06/22 (Sat)

Closed Today

Travel Literature: Travel Writing during Wartime (1938 - 1944)

The Institute of Taiwan History, Academia Sinica, in the years past unearthed a precious collection of the published works in 1938 – 1944 of “Taiwan Shin Min Pao” and its successor “Shing Nan News”, the only newspapers launched by the Taiwanese during the colonial rule of Japan. This piece goes through a selection of the accounts of travel that are of interest and, with the descriptions given by travelers from Taiwan and Japan to be complemented by such colorful collections as photographs, travel tickets, old papers, postcards and others, it invites you to read through the tracks of the travelers in question over tens of thousands of miles across Beijing, Manchukuo, the United States, Germany, Burma and Vietnam and discover the landscapes around a turbulent world in the midst of war from nearly a hundred years ago and the heart-felt worldviews of the travelers.

II. Lin’s Footsteps in Germany

On October 23, Lin Xian-tang visited the old Palace in Berlin, Germany. At a small room in the old Palace, there was a pair of vases, which were presents that the Qing government gave to Germany to express remorse over Clemens von Ketteler, the German diplomat who was killed in the Yihetuan Movement. Other Chinese items like jade articles, porcelains, folding screens in that small room were probably the plunders that taken by German army in the Yihetuan Movement. In addition, a portrait of Wilhelm II’s mother, who was Queen Victoria’s daughter as well, reminded Lin Xian-tang that Wilhelm II and George V were cousins. However, even though they were cousins, nobody knew if George V had sent anyone to express concern over Wilhelm II when Wilhelm II was exiled to the Netherlands. Actually, marriages of convenience among European countries were mainly for political purposes. If one side could not gain any benefit from the other, their relationship would end. As a result, such political marriages between royal families were the marriages not for love or family but for diplomatic purposes.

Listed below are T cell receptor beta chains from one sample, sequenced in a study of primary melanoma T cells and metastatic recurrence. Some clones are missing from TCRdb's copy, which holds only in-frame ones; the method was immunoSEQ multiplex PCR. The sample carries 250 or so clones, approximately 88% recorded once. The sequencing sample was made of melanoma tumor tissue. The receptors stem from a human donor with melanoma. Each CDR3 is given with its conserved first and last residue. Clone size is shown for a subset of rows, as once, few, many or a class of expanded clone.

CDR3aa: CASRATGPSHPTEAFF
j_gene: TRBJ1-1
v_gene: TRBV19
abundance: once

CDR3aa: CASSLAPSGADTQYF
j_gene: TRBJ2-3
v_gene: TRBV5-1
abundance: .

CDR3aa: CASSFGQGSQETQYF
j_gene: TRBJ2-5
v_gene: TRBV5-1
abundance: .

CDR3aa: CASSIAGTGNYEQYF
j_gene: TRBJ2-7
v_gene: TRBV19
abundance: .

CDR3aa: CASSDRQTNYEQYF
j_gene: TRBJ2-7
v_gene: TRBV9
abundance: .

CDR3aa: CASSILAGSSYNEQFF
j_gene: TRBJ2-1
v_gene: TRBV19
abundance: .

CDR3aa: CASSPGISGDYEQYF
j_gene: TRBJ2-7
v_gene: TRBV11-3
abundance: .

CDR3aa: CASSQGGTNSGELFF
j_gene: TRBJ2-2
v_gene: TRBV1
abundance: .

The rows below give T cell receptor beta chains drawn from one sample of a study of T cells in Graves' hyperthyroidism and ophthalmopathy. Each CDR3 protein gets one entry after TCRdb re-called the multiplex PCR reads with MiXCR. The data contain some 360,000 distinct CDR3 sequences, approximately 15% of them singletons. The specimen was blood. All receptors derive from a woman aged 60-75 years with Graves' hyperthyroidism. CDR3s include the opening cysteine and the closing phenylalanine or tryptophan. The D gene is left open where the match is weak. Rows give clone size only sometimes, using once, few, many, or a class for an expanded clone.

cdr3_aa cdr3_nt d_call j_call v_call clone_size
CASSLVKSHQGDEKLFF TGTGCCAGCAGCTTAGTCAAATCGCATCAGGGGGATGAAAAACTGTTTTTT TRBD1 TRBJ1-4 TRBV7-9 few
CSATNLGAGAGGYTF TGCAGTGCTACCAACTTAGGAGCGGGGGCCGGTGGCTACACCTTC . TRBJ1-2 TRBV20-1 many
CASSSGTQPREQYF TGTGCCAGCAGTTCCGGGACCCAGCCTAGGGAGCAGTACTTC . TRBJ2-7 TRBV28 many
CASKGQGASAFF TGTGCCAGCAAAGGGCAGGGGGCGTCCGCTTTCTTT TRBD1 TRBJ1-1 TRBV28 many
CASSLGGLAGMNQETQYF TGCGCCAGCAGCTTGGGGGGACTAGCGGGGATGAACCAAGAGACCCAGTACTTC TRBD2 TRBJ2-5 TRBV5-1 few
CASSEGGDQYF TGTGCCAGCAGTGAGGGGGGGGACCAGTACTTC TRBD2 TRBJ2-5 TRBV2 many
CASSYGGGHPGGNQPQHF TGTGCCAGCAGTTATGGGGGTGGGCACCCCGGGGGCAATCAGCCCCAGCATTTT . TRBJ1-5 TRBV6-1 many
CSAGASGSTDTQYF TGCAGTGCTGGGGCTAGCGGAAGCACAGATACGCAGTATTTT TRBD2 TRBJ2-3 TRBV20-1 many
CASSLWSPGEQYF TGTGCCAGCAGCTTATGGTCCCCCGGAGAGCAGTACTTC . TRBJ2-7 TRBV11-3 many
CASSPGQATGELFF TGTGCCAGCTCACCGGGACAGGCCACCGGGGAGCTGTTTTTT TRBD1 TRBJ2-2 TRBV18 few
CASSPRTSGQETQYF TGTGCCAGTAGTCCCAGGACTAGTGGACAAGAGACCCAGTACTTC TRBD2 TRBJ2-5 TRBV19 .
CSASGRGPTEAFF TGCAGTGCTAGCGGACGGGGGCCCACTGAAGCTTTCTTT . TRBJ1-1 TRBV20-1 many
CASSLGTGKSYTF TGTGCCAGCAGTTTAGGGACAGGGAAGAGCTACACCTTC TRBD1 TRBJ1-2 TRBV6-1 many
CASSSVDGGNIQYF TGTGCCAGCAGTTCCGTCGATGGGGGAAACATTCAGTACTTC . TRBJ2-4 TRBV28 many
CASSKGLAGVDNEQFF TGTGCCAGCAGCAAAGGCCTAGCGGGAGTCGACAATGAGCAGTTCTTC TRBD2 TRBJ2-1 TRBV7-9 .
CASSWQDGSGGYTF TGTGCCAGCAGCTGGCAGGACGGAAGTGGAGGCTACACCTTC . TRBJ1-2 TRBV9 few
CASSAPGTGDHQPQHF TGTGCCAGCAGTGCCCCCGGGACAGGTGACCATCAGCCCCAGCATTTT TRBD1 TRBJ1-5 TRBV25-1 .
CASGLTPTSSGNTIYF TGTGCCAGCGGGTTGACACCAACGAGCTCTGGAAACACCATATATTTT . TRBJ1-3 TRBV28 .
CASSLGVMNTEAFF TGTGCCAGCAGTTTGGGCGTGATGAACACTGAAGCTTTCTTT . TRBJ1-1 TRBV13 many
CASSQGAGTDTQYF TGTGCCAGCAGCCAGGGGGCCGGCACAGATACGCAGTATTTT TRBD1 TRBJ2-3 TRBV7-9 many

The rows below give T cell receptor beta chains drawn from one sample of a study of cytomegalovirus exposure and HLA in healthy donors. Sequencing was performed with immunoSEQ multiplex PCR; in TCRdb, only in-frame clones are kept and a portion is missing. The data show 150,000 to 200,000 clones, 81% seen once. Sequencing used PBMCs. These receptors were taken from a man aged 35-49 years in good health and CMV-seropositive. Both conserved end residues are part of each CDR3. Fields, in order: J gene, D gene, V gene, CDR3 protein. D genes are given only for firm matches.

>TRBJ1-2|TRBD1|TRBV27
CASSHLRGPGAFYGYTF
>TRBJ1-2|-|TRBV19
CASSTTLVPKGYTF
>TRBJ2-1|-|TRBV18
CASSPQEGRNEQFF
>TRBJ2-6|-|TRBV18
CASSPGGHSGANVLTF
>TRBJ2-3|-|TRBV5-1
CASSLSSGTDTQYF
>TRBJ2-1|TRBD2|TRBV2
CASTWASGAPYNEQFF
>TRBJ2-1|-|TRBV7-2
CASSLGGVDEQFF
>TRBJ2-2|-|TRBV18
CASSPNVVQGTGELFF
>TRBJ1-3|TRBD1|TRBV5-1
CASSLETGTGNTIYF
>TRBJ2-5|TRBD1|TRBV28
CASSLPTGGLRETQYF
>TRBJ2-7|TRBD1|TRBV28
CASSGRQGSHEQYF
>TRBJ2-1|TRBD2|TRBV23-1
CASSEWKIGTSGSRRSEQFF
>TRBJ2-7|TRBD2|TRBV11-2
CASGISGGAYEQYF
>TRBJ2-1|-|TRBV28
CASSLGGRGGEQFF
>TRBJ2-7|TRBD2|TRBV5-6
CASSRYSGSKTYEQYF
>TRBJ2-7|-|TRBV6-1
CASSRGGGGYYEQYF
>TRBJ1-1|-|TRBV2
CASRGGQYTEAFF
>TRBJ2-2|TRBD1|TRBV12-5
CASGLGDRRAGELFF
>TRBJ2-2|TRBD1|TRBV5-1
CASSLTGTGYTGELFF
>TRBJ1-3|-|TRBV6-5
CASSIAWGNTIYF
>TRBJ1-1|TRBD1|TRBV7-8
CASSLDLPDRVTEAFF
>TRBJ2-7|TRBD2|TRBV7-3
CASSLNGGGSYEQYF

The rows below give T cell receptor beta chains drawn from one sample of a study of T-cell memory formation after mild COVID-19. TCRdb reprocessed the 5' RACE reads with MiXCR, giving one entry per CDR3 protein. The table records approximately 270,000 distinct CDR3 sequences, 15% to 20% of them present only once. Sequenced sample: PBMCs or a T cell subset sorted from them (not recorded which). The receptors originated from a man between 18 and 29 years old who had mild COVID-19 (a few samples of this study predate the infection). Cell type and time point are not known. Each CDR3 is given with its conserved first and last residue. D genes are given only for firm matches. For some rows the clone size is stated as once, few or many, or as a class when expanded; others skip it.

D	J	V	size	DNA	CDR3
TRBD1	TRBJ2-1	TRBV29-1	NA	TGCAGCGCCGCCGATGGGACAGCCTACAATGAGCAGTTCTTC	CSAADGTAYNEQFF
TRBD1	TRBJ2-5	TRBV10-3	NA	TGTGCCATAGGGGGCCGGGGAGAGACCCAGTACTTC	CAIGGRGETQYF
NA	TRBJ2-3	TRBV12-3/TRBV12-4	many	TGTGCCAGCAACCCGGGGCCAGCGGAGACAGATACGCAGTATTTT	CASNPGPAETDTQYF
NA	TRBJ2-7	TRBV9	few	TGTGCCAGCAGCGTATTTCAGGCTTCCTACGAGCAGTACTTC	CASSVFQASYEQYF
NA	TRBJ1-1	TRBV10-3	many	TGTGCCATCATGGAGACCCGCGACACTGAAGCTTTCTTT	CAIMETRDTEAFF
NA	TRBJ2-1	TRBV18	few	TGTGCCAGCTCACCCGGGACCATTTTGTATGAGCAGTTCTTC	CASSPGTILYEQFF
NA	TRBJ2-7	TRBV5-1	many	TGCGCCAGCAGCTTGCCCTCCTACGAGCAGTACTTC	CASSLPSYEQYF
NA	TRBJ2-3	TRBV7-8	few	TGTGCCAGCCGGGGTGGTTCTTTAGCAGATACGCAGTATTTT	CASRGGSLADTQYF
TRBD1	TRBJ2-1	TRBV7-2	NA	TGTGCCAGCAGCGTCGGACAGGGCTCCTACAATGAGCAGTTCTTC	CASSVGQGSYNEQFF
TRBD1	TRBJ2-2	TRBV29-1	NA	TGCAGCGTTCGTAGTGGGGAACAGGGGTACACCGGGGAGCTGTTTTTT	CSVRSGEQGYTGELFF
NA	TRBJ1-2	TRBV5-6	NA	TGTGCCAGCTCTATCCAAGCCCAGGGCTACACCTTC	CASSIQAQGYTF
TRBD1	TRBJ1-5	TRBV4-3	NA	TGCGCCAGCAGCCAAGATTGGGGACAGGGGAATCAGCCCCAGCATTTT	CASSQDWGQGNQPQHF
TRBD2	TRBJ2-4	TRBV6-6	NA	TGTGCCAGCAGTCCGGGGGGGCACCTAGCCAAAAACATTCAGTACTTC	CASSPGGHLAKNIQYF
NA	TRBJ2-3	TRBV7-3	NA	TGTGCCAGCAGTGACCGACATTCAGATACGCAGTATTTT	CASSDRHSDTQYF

Later on, Lin Xian-tang went to see Wilhelm II’s residence. There was a writing desk where Wilhelm II wrote a document to declare war on Russia, France and the United Kingdom in the First World War. Lin Xian-tang sat on Wilhelm II’s chair for a while thinking of the things happened to Li Hong-zhang, a Chinese politician. In fact, when Li Hong-zhang traveled around in the United States, he had sat on the chair belonging to George Washington. However, people laughed at Li because Li was regarded as a loser, but the chair he sat on was a chair belonging to a hero who succeeded. “Today I sat on the chair belonging to a tragic hero. I think no one will laugh at me,” Lin Xian-tang wrote in his diary.

On the next day, Lin Xian-tang visited German Bundestag to see the works of art there. Lin said, “The paintings show sceneries in different constituent states. The marble sculptures show the spirits of love, justice, force, knowledge and courage. In fact, German Reich government pursued militarism. However, the paintings in Bundestag are not related to wars. On the contrary, the Great Britain is thought to be a democratic country, but most of the paintings stored in its Parliament are related to wars.” Lin was puzzled. (see Figure 4)

Figure 4: The Diary of Mr. Guan-yuan on October 23, 1927.
(Source: The Diary of Mr. Guan-yuan, the digital archives of the Archives of Institution of Taiwan History)

11F., South Wing, Building for Humanities and Social Sciences, 128, Sec. 2, Academia Rd., Nangang Dist., Taipei City 11529,
Taiwan Tel: +886-2-2652-5181 Fax: +886-2-2652-5184 【Contact us
Copyright © 2010 Institute of Taiwan History, Academia Sinica. All Rights Reserved